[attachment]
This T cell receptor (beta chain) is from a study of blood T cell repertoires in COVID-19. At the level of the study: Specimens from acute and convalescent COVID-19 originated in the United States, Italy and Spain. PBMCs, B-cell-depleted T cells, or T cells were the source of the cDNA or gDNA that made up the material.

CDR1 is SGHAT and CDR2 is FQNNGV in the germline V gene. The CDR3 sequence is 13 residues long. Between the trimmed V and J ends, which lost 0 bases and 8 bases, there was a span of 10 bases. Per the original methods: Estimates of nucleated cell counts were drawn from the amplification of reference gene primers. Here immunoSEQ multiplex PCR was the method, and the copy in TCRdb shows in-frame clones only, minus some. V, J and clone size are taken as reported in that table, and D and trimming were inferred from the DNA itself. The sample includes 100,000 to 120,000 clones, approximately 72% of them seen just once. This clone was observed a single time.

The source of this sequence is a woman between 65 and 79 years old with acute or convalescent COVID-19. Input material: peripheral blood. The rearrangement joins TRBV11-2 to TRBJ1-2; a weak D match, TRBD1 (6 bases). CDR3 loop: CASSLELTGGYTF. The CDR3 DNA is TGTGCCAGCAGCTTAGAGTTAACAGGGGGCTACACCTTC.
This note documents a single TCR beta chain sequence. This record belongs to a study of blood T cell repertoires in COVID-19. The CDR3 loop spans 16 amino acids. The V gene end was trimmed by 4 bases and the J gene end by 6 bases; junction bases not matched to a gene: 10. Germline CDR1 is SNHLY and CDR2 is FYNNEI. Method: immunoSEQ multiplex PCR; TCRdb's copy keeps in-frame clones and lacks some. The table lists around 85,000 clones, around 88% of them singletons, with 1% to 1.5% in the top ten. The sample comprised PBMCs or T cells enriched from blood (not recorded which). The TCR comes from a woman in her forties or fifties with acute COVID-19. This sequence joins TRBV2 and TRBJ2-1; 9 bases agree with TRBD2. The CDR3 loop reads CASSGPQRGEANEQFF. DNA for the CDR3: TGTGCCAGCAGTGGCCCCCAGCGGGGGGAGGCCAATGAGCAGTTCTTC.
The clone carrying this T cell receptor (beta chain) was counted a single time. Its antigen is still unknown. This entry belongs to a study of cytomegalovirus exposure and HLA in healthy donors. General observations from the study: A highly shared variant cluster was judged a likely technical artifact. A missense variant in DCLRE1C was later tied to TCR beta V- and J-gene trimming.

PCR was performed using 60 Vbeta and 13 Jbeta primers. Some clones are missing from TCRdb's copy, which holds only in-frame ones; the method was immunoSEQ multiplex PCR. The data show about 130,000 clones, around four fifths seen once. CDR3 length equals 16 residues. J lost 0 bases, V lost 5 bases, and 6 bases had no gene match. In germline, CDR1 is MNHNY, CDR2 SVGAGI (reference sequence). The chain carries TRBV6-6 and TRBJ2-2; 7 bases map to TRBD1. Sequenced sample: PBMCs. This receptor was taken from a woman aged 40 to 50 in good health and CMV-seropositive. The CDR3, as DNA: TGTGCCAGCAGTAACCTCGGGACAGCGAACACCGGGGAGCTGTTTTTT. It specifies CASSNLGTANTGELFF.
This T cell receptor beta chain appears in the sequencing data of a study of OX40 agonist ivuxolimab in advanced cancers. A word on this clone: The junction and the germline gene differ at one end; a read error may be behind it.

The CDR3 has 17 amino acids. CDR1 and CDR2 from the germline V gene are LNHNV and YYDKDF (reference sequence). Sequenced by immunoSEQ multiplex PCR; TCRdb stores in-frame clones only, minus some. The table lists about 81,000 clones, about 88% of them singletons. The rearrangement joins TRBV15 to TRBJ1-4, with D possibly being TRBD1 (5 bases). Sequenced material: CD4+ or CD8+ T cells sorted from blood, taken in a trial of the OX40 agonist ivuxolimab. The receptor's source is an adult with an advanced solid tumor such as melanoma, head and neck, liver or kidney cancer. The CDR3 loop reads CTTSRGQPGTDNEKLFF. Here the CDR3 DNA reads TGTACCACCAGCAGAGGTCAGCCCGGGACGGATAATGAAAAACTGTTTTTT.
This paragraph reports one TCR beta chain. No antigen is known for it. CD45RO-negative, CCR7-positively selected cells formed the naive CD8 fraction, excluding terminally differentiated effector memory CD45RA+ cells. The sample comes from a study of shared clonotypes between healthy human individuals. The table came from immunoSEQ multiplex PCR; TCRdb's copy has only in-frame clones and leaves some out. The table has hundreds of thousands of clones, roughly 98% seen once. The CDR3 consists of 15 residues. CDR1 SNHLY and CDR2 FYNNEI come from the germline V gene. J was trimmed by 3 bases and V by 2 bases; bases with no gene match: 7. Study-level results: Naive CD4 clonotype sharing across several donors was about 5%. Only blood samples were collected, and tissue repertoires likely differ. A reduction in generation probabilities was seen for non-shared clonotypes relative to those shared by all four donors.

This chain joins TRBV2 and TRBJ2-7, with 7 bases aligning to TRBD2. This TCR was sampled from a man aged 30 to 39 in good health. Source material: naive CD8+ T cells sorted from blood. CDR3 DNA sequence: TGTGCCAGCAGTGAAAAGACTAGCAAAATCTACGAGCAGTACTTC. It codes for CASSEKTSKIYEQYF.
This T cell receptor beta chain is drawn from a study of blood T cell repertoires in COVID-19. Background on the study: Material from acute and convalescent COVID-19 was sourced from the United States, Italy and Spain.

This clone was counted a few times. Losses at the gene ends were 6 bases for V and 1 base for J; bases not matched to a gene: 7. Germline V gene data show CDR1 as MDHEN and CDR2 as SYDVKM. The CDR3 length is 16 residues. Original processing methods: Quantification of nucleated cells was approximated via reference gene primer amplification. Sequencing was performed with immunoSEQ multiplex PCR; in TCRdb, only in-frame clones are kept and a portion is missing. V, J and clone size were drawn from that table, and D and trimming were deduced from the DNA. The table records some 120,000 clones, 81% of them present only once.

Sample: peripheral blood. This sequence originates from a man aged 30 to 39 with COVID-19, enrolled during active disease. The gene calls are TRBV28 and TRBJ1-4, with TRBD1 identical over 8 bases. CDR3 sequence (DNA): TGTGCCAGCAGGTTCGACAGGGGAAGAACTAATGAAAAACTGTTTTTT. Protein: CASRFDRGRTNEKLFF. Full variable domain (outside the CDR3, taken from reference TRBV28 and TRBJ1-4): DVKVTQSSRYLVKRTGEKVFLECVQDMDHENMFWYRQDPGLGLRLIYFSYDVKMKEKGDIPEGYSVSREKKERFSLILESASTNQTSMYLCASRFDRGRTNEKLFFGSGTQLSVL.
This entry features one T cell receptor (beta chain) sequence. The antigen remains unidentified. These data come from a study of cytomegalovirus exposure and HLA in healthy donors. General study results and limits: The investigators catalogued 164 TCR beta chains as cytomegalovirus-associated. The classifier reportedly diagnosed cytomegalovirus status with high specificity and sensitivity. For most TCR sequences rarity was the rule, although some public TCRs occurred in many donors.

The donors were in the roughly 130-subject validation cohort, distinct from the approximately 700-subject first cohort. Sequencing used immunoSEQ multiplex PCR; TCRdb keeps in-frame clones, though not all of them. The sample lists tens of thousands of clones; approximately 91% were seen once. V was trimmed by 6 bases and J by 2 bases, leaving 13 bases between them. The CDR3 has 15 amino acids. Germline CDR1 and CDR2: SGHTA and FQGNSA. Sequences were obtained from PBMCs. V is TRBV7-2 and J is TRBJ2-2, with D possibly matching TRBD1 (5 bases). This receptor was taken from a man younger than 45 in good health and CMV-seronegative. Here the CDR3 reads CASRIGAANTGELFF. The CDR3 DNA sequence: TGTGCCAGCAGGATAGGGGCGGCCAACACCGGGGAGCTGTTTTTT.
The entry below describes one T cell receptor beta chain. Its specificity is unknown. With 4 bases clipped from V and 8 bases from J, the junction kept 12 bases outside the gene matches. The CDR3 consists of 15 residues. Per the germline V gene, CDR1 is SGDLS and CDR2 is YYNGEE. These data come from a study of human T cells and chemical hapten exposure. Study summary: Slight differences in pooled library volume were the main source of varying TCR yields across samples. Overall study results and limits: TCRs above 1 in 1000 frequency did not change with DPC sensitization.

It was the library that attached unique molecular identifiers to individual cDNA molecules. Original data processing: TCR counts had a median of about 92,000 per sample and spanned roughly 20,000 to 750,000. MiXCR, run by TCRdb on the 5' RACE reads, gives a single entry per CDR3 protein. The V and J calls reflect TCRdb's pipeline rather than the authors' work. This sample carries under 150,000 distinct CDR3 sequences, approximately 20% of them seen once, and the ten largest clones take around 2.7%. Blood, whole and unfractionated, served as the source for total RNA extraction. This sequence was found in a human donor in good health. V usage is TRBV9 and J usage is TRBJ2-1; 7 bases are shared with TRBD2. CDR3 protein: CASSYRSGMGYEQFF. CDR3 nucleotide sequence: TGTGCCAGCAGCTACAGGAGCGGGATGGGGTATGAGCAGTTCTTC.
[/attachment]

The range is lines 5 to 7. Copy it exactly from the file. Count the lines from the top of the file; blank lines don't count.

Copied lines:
The clone carrying this T cell receptor (beta chain) was counted a single time. Its antigen is still unknown. This entry belongs to a study of cytomegalovirus exposure and HLA in healthy donors. General observations from the study: A highly shared variant cluster was judged a likely technical artifact. A missense variant in DCLRE1C was later tied to TCR beta V- and J-gene trimming.

PCR was performed using 60 Vbeta and 13 Jbeta primers. Some clones are missing from TCRdb's copy, which holds only in-frame ones; the method was immunoSEQ multiplex PCR. The data show about 130,000 clones, around four fifths seen once. CDR3 length equals 16 residues. J lost 0 bases, V lost 5 bases, and 6 bases had no gene match. In germline, CDR1 is MNHNY, CDR2 SVGAGI (reference sequence). The chain carries TRBV6-6 and TRBJ2-2; 7 bases map to TRBD1. Sequenced sample: PBMCs. This receptor was taken from a woman aged 40 to 50 in good health and CMV-seropositive. The CDR3, as DNA: TGTGCCAGCAGTAACCTCGGGACAGCGAACACCGGGGAGCTGTTTTTT. It specifies CASSNLGTANTGELFF.
This T cell receptor beta chain appears in the sequencing data of a study of OX40 agonist ivuxolimab in advanced cancers. A word on this clone: The junction and the germline gene differ at one end; a read error may be behind it.